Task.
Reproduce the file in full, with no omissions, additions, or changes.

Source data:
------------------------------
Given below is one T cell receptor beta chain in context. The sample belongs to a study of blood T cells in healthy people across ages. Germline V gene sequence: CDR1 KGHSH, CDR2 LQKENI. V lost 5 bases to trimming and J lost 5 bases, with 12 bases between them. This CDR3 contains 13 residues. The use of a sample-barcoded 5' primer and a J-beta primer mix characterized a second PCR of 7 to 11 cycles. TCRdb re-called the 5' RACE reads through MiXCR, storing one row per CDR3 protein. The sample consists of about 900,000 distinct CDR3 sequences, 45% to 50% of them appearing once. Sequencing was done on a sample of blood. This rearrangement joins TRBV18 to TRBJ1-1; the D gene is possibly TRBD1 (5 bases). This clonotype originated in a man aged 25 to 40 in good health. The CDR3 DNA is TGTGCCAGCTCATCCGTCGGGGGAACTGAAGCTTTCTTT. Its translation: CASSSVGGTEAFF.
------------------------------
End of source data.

Given below is one T cell receptor beta chain in context. The sample belongs to a study of blood T cells in healthy people across ages. Germline V gene sequence: CDR1 KGHSH, CDR2 LQKENI. V lost 5 bases to trimming and J lost 5 bases, with 12 bases between them. This CDR3 contains 13 residues. The use of a sample-barcoded 5' primer and a J-beta primer mix characterized a second PCR of 7 to 11 cycles. TCRdb re-called the 5' RACE reads through MiXCR, storing one row per CDR3 protein. The sample consists of about 900,000 distinct CDR3 sequences, 45% to 50% of them appearing once. Sequencing was done on a sample of blood. This rearrangement joins TRBV18 to TRBJ1-1; the D gene is possibly TRBD1 (5 bases). This clonotype originated in a man aged 25 to 40 in good health. The CDR3 DNA is TGTGCCAGCTCATCCGTCGGGGGAACTGAAGCTTTCTTT. Its translation: CASSSVGGTEAFF.